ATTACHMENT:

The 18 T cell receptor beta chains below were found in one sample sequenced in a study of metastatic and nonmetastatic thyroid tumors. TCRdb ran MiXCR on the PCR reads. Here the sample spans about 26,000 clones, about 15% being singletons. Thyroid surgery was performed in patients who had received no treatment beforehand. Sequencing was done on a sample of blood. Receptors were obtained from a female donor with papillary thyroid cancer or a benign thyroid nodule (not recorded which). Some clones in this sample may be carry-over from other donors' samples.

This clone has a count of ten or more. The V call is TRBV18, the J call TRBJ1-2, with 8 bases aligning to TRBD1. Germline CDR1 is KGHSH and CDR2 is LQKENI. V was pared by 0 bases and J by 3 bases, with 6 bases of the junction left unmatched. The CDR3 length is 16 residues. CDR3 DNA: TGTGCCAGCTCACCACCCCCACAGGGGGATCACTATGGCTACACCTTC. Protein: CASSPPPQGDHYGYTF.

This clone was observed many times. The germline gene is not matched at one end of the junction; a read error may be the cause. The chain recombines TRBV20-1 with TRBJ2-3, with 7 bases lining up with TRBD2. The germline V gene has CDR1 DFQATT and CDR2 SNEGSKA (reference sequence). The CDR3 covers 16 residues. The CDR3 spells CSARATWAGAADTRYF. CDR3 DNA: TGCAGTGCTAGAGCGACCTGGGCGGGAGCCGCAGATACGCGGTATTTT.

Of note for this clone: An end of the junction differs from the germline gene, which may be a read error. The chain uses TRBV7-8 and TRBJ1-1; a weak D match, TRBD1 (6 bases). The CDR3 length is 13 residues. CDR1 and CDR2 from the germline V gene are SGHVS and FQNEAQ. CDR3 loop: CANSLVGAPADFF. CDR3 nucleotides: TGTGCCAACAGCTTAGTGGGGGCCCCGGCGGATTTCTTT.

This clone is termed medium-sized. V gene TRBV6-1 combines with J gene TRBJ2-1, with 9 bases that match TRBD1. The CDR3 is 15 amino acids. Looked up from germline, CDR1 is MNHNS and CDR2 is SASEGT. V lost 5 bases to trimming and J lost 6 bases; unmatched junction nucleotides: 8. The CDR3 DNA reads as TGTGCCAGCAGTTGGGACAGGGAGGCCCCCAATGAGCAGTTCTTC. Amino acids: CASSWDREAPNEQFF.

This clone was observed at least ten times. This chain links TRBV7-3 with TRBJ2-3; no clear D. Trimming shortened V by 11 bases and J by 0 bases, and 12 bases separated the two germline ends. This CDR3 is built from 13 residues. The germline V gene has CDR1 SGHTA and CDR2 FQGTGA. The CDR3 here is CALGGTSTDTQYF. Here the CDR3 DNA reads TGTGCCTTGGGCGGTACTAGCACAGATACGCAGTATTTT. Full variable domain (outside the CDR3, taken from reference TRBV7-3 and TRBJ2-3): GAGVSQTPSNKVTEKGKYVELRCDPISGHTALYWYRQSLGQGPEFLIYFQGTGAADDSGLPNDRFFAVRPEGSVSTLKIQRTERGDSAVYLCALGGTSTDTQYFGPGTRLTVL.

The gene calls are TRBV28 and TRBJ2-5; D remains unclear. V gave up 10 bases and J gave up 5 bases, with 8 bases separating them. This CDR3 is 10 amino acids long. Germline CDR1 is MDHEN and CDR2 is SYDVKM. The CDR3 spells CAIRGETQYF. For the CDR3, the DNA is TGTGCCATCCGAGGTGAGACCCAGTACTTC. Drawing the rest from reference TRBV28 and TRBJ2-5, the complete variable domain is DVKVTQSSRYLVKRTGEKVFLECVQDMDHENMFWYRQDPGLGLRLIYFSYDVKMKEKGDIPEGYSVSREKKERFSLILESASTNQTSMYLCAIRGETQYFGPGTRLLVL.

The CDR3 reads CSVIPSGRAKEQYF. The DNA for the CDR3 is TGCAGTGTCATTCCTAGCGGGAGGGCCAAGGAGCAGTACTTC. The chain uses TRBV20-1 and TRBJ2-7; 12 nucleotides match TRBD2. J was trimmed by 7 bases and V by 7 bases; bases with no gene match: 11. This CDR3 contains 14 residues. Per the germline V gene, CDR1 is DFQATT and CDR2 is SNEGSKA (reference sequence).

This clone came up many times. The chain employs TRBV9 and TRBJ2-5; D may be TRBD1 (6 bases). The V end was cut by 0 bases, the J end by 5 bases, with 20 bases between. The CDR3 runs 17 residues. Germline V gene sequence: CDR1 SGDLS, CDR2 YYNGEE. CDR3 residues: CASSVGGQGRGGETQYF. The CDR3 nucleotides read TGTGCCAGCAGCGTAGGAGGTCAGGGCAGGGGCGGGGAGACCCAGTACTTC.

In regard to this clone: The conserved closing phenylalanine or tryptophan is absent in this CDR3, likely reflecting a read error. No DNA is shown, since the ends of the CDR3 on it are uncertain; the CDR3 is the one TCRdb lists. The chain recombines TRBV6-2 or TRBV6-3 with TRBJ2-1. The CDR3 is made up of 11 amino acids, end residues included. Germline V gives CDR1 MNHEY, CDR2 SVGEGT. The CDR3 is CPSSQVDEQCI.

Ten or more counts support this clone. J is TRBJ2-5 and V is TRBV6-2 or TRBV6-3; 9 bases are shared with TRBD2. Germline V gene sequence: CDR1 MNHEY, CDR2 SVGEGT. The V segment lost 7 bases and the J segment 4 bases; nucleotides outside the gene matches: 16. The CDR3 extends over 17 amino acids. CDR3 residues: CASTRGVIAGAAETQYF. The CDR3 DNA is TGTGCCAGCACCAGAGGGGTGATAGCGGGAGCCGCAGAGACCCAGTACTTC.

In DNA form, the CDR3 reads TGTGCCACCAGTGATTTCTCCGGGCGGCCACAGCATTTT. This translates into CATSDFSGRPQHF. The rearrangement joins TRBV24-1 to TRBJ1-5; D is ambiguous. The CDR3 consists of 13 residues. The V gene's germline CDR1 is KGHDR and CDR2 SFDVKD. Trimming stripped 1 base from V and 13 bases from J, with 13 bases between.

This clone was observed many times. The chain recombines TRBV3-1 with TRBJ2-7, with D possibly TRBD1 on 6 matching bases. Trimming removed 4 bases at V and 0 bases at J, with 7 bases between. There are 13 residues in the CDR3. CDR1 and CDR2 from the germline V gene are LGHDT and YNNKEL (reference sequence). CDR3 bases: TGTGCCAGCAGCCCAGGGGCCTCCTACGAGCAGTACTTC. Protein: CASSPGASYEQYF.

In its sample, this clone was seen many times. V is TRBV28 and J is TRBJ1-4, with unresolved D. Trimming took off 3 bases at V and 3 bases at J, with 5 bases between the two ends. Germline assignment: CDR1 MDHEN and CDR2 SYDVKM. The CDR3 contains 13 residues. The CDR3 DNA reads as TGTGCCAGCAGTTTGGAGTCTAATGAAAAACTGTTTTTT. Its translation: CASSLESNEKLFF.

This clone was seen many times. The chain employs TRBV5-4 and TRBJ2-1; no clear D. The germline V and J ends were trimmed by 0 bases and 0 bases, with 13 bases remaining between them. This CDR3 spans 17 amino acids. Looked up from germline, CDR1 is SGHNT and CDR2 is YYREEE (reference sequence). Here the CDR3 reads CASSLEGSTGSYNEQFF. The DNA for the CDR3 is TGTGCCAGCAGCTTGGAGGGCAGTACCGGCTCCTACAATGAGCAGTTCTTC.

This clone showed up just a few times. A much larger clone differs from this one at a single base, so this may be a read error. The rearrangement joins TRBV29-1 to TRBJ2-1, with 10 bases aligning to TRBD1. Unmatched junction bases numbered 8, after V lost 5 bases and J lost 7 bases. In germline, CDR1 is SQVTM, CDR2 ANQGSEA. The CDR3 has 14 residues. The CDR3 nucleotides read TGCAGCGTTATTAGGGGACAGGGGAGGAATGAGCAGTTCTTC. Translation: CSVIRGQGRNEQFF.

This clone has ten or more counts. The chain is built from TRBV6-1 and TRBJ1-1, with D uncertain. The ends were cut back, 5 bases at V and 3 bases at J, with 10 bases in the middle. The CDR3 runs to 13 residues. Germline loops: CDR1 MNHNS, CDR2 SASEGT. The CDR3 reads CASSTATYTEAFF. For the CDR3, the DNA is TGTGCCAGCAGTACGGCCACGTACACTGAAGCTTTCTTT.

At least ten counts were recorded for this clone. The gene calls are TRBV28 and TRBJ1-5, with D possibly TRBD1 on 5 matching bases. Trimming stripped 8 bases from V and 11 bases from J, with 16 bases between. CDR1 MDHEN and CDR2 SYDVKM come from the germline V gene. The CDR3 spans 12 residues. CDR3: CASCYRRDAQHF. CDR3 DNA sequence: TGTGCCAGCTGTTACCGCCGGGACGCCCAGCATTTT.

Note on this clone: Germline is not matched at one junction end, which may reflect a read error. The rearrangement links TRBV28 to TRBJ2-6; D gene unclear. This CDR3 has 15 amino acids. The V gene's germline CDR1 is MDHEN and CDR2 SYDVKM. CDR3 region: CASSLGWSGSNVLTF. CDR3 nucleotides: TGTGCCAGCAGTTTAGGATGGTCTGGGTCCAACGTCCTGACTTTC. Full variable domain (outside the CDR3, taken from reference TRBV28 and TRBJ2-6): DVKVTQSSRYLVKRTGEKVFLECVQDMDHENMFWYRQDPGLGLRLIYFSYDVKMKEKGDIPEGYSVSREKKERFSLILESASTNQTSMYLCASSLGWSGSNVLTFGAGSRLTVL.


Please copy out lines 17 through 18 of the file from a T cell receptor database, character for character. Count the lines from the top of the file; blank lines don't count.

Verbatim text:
This clone has ten or more counts. The chain is built from TRBV6-1 and TRBJ1-1, with D uncertain. The ends were cut back, 5 bases at V and 3 bases at J, with 10 bases in the middle. The CDR3 runs to 13 residues. Germline loops: CDR1 MNHNS, CDR2 SASEGT. The CDR3 reads CASSTATYTEAFF. For the CDR3, the DNA is TGTGCCAGCAGTACGGCCACGTACACTGAAGCTTTCTTT.

At least ten counts were recorded for this clone. The gene calls are TRBV28 and TRBJ1-5, with D possibly TRBD1 on 5 matching bases. Trimming stripped 8 bases from V and 11 bases from J, with 16 bases between. CDR1 MDHEN and CDR2 SYDVKM come from the germline V gene. The CDR3 spans 12 residues. CDR3: CASCYRRDAQHF. CDR3 DNA sequence: TGTGCCAGCTGTTACCGCCGGGACGCCCAGCATTTT.